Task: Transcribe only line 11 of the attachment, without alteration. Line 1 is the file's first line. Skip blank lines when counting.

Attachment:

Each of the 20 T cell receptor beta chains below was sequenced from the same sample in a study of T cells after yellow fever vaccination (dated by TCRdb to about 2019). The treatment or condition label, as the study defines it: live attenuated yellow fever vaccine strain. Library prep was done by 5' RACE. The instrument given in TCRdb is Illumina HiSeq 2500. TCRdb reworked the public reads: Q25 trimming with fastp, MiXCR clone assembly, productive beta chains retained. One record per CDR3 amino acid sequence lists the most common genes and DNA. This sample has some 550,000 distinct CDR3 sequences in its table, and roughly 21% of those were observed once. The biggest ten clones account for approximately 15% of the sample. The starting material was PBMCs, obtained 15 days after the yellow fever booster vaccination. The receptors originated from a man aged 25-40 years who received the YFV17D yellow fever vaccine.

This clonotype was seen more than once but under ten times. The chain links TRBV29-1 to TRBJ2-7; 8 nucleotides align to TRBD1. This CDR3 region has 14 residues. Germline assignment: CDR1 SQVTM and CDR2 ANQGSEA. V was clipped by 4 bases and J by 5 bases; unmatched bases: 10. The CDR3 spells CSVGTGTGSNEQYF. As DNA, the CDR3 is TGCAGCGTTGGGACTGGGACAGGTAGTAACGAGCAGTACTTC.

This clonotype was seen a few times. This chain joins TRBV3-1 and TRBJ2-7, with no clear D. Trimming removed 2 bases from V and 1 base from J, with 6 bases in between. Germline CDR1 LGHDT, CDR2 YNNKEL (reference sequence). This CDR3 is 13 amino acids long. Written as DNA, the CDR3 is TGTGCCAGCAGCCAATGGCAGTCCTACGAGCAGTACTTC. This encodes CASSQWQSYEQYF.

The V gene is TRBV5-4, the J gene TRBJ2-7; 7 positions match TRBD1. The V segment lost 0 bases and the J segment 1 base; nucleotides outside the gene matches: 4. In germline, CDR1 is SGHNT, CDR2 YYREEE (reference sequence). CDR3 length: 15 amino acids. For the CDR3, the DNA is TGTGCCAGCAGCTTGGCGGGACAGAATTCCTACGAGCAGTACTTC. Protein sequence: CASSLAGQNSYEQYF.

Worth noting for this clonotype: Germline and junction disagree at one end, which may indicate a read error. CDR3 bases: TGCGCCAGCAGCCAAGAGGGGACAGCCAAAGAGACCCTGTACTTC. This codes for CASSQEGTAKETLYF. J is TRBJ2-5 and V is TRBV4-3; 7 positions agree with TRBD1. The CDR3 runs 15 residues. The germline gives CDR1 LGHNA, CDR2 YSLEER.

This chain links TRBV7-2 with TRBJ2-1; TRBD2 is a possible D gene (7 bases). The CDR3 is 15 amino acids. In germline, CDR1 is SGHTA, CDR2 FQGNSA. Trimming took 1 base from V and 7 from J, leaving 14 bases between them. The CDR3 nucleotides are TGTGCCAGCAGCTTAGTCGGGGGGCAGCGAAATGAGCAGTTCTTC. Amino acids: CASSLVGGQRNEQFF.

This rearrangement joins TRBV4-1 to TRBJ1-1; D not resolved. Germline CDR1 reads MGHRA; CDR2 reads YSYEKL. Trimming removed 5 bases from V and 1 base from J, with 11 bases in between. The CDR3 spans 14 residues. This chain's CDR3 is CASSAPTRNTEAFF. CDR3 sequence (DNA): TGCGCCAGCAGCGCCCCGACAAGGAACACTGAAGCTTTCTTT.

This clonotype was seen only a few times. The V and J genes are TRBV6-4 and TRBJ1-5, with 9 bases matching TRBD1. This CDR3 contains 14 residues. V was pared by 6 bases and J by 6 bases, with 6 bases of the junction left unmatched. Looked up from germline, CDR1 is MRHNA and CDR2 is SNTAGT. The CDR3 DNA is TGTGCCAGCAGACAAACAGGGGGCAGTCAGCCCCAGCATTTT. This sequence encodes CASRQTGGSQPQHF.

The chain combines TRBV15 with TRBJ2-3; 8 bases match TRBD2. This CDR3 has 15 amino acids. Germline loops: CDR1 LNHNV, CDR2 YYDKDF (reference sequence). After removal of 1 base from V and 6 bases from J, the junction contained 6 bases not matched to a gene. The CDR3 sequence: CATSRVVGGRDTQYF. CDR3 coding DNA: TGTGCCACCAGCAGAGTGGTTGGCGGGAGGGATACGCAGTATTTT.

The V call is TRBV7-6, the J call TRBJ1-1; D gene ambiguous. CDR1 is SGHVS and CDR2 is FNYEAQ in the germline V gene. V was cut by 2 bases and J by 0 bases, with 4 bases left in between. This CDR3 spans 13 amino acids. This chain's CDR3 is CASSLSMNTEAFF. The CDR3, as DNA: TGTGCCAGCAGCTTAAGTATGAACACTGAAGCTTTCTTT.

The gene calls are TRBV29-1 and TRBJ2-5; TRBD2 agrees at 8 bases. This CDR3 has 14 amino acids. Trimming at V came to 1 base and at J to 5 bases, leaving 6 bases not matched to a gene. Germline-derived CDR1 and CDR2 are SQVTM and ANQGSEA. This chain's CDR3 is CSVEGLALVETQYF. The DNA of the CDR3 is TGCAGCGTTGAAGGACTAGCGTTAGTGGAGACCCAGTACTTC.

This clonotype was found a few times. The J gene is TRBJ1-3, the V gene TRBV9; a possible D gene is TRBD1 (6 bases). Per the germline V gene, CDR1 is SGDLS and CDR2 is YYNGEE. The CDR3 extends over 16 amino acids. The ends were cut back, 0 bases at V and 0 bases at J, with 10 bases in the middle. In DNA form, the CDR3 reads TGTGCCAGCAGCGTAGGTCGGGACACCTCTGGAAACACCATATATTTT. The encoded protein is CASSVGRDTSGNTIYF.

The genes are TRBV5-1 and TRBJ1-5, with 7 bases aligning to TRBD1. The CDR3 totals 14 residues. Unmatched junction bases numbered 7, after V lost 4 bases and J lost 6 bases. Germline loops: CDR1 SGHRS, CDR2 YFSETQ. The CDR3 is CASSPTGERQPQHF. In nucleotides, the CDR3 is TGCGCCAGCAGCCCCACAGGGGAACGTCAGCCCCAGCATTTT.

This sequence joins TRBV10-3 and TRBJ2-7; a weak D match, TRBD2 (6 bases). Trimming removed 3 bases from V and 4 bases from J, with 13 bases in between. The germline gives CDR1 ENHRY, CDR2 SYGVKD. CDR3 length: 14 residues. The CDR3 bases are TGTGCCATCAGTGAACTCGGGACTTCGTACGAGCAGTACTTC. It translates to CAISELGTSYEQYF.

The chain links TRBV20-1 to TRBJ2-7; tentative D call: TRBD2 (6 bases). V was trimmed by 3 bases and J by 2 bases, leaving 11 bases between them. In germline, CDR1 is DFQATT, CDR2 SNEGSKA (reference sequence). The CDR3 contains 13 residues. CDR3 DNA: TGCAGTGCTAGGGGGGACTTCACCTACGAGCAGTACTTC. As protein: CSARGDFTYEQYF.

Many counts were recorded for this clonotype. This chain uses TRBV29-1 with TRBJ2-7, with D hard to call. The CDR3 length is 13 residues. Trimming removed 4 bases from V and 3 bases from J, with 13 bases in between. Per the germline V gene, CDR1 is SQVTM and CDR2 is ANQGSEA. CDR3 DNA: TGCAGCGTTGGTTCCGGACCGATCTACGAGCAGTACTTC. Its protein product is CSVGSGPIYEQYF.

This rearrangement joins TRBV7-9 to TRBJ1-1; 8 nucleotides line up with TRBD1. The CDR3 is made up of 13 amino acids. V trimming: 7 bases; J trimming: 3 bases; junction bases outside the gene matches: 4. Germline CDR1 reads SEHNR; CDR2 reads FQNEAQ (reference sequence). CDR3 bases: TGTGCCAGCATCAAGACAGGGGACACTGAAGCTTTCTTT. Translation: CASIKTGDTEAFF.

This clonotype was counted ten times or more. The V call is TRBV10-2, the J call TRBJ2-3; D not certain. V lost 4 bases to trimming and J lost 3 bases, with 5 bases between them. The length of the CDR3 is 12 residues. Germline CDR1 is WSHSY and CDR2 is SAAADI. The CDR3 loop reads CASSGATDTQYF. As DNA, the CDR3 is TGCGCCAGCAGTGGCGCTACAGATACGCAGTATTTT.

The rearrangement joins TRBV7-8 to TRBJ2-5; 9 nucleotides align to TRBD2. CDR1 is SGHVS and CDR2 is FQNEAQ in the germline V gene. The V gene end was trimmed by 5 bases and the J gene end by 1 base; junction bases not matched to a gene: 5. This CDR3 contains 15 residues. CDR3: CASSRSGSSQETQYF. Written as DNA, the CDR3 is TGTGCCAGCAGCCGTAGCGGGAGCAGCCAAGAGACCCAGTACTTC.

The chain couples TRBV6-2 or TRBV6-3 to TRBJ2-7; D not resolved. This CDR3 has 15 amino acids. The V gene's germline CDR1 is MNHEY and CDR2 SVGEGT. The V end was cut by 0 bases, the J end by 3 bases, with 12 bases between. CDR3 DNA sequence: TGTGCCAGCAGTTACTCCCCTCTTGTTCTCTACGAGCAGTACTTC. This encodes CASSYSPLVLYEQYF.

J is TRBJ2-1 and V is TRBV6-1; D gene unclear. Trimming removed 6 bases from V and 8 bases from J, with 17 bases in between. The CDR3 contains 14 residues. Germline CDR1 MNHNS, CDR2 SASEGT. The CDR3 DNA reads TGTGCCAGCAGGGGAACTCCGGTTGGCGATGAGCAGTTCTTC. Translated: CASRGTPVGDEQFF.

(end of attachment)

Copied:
The gene calls are TRBV29-1 and TRBJ2-5; TRBD2 agrees at 8 bases. This CDR3 has 14 amino acids. Trimming at V came to 1 base and at J to 5 bases, leaving 6 bases not matched to a gene. Germline-derived CDR1 and CDR2 are SQVTM and ANQGSEA. This chain's CDR3 is CSVEGLALVETQYF. The DNA of the CDR3 is TGCAGCGTTGAAGGACTAGCGTTAGTGGAGACCCAGTACTTC.